A fifteenth person has joined those suing Baylor University for its widely reported mishandling of rape and sexual assault.

The newest plaintiff, identified only as Jane Doe 15, was a female student who enrolled in Baylor in August 2014. She, along with three other Jane Does, are part of one of the federal lawsuits brought against the University in U.S. District Court for the Western District of Texas.

According to the lawsuit, she was sexually assaulted by another student in February 2016. She was taken to the hospital, where a rape examination was performed and Waco Police took a report.

Following her release from the hospital, she, a professor and her parents all reported the sexual assault to Baylor, which failed to take appropriate action, according to the lawsuit. Those contacted included Baylor Police, a Baylor Chaplain, the Title IX Office and even ousted former Baylor President Ken Starr, the lawsuit said.

At one point, she was referred to Associate Vice President for Student Life, Martha Lou Scott, to discuss class accommodations, according to court documents. But, Scott allegedly said there was nothing the Student Life office could do.

Jane Doe 15 lived in the same off campus housing complex as her alleged attacker. She sought relocation help from both the Title IX office and the Chaplain's office, but received none, the lawsuit alleged.

The lawsuit said she was told her attacker would be suspended -- and, if he came back on campus, he would be arrested. He came back anyway, the lawsuit alleged, but he was not arrested even though the University knew he had returned.

Jane Doe 15 claimed the Title IX office ultimately found her attacker responsible, but took no action to protect her from harassment she experienced from her fellow students after reporting the assault.

"The Title IX office also suggested to Jane Doe 15's mother that she should relocate to Waco to help her daughter get through the assault stating that is what other mothers did," the lawsuit said.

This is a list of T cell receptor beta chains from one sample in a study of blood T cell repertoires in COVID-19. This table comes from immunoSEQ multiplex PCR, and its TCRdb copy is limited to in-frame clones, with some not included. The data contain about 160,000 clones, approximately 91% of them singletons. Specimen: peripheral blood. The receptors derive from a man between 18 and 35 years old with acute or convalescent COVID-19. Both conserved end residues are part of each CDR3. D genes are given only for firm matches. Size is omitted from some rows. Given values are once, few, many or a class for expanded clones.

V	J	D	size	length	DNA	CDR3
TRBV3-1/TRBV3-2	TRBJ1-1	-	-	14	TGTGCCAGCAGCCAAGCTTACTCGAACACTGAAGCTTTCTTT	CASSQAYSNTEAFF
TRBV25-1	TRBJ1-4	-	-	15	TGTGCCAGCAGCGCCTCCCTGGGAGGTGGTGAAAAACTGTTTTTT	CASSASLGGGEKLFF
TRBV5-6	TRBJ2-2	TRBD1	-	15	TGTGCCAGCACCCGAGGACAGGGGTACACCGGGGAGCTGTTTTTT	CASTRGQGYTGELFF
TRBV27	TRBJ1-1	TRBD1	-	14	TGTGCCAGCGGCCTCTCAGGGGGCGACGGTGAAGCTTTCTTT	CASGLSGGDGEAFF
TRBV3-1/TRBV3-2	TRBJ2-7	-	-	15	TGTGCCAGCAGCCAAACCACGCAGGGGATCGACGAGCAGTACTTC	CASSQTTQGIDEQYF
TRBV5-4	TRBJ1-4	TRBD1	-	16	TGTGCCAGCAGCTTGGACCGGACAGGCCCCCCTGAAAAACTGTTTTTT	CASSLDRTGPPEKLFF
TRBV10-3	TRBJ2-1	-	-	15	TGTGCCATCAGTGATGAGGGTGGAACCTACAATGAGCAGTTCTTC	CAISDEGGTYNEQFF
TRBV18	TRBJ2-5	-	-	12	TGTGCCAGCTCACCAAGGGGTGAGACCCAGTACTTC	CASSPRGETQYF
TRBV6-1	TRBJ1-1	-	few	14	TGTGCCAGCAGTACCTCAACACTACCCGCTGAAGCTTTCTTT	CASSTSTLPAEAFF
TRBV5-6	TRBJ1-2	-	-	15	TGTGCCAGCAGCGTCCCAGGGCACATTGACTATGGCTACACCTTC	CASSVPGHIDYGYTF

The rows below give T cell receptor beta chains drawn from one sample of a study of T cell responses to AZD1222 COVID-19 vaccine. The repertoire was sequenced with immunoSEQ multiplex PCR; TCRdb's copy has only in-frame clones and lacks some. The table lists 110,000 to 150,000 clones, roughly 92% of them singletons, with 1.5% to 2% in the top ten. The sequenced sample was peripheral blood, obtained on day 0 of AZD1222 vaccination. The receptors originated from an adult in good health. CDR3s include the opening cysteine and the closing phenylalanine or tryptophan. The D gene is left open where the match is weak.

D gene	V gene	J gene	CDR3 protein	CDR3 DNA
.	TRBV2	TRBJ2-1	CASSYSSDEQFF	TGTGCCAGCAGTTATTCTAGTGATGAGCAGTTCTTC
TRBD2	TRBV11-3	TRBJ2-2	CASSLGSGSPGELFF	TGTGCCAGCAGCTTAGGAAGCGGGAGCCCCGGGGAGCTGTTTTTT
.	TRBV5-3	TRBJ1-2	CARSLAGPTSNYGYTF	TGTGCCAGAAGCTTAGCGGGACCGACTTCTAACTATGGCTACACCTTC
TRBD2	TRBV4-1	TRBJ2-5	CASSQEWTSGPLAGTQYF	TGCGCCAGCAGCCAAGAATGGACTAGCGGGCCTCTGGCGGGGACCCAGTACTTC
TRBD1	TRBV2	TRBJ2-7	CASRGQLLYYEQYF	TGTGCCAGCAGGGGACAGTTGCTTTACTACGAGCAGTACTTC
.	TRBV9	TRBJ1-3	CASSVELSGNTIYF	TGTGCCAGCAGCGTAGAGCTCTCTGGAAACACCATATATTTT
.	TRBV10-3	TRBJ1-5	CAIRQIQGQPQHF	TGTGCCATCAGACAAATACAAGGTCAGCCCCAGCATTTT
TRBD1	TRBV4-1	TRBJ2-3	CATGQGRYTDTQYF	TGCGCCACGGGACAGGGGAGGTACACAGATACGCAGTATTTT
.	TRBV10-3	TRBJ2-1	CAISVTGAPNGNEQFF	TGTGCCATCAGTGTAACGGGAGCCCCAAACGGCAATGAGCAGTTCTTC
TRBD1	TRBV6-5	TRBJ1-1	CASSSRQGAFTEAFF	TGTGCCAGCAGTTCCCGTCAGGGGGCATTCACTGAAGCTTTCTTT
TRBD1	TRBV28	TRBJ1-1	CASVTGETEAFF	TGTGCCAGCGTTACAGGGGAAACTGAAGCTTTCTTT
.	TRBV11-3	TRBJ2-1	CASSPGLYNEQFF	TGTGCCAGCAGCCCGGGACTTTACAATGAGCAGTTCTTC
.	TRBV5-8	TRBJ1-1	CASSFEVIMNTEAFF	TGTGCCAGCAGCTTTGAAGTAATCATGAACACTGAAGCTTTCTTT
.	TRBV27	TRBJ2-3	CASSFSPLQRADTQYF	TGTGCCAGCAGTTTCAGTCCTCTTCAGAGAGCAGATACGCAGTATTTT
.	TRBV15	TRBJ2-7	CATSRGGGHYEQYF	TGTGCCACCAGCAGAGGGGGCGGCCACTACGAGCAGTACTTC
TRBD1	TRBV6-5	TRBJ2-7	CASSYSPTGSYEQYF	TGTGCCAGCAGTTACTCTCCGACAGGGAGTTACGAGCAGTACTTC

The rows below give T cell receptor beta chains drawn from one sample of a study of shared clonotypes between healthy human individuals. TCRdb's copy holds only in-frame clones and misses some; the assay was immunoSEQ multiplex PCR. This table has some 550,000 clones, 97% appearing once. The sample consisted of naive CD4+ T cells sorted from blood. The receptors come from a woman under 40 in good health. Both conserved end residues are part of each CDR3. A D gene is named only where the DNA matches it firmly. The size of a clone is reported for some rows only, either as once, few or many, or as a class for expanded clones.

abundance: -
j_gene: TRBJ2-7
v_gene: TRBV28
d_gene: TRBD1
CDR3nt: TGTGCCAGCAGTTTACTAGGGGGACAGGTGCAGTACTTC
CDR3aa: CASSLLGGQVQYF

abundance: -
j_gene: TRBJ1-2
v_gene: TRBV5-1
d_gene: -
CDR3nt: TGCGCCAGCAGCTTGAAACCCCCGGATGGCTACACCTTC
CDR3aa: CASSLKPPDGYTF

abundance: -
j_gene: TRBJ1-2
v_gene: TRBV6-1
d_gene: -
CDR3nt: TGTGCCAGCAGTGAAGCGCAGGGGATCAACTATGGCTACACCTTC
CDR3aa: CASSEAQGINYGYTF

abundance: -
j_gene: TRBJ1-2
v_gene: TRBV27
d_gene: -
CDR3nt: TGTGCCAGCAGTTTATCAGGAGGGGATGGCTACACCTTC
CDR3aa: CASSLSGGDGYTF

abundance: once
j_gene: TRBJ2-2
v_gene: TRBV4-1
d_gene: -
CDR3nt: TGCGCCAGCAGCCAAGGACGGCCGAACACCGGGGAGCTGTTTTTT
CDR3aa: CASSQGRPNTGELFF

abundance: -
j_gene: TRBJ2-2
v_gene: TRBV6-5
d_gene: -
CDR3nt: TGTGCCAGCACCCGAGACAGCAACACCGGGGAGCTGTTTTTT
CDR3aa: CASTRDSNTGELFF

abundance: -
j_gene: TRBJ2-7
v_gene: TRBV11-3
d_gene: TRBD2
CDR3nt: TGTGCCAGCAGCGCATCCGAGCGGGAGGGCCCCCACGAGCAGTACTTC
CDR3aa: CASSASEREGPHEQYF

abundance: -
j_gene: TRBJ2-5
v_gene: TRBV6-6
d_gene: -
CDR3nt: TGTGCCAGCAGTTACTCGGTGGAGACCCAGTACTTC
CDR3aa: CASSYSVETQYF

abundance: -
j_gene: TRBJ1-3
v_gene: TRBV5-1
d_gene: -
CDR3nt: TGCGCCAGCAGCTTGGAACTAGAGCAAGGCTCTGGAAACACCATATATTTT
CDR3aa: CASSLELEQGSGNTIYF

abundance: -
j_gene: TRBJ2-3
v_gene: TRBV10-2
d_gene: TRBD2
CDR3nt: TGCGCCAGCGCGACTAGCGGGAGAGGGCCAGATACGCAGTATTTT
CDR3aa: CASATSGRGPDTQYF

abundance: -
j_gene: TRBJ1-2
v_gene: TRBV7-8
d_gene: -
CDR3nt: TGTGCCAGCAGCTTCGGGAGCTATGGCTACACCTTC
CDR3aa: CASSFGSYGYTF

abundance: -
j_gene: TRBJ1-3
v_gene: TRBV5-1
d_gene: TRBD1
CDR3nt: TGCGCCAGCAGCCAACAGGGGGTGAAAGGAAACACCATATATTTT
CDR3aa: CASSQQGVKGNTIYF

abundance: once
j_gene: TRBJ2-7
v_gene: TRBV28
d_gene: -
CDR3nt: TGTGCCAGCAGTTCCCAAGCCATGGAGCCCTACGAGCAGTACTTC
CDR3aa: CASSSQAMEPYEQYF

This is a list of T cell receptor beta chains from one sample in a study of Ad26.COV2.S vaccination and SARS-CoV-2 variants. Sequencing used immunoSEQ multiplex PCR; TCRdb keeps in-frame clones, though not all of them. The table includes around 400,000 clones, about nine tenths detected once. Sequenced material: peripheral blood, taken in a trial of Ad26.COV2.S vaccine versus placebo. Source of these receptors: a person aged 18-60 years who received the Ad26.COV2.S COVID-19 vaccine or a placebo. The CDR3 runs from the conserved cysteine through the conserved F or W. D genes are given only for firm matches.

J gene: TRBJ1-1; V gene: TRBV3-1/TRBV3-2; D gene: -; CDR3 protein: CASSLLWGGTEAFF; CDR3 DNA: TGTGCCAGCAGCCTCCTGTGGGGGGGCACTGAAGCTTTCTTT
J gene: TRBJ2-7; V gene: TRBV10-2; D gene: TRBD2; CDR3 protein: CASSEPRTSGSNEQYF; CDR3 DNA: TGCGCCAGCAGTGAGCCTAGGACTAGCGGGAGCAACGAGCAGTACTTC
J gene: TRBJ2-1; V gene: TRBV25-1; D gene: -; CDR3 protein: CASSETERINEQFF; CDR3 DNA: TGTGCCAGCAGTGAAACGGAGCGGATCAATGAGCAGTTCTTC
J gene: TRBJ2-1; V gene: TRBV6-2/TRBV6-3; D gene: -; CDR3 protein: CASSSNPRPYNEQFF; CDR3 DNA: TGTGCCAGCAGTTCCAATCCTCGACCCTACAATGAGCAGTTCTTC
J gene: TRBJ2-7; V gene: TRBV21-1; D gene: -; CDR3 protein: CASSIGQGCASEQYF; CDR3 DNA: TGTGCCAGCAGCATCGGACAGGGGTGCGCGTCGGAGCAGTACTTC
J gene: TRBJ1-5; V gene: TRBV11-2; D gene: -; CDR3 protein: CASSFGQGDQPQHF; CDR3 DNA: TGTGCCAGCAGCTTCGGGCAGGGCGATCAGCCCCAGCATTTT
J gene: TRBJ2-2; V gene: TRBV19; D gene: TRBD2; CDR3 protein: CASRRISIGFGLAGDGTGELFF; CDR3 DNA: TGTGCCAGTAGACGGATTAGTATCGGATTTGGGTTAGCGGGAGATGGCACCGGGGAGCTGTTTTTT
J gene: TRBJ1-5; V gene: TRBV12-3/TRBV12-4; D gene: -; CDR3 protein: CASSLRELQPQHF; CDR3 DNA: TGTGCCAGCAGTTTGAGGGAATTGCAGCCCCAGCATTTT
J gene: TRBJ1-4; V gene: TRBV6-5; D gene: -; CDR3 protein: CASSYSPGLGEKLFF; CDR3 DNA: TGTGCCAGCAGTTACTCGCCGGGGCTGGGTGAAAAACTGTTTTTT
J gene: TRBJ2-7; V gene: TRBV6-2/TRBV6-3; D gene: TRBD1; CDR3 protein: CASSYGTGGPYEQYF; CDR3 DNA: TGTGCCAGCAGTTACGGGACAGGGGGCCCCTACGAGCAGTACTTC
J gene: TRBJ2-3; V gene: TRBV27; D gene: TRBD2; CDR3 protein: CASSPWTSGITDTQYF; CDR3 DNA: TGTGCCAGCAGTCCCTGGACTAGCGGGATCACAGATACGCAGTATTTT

The lawsuit argued Baylor never referred Jane Doe 15 to the Advocacy Center, where she could have received free counseling. And, the campus counselor the University provided canceled appointments without rescheduling -- allowing Jane Doe 15 to go more than a month without a session, according to the lawsuit.

"In the Fall of 2016, Jane Doe 15's counselor left the school stating she could not do her best work for victims at Baylor," the lawsuit said.

All the Jane Does in the lawsuit allege that Baylor lied to them, misled them, failed to protect victims, and failed to investigate cases. The lawsuit argued the lack of attention to the issue was so bad that Baylor did not report a single case of sexual assault between 2008 and 2011.

Back in September, Baylor settled a federal lawsuit by a former student who claimed she was gang raped by a pair of football players.

At that time, Baylor released the below statement regarding the lawsuits against the University.

Baylor University has been focused on seeking the appropriate restorative remedies for survivors who have experienced past events of sexual violence within our campus community. While we can never erase the reprehensible acts of the past, we hope that today's agreement will allow Elizabeth Doe to move forward in a supportive manner.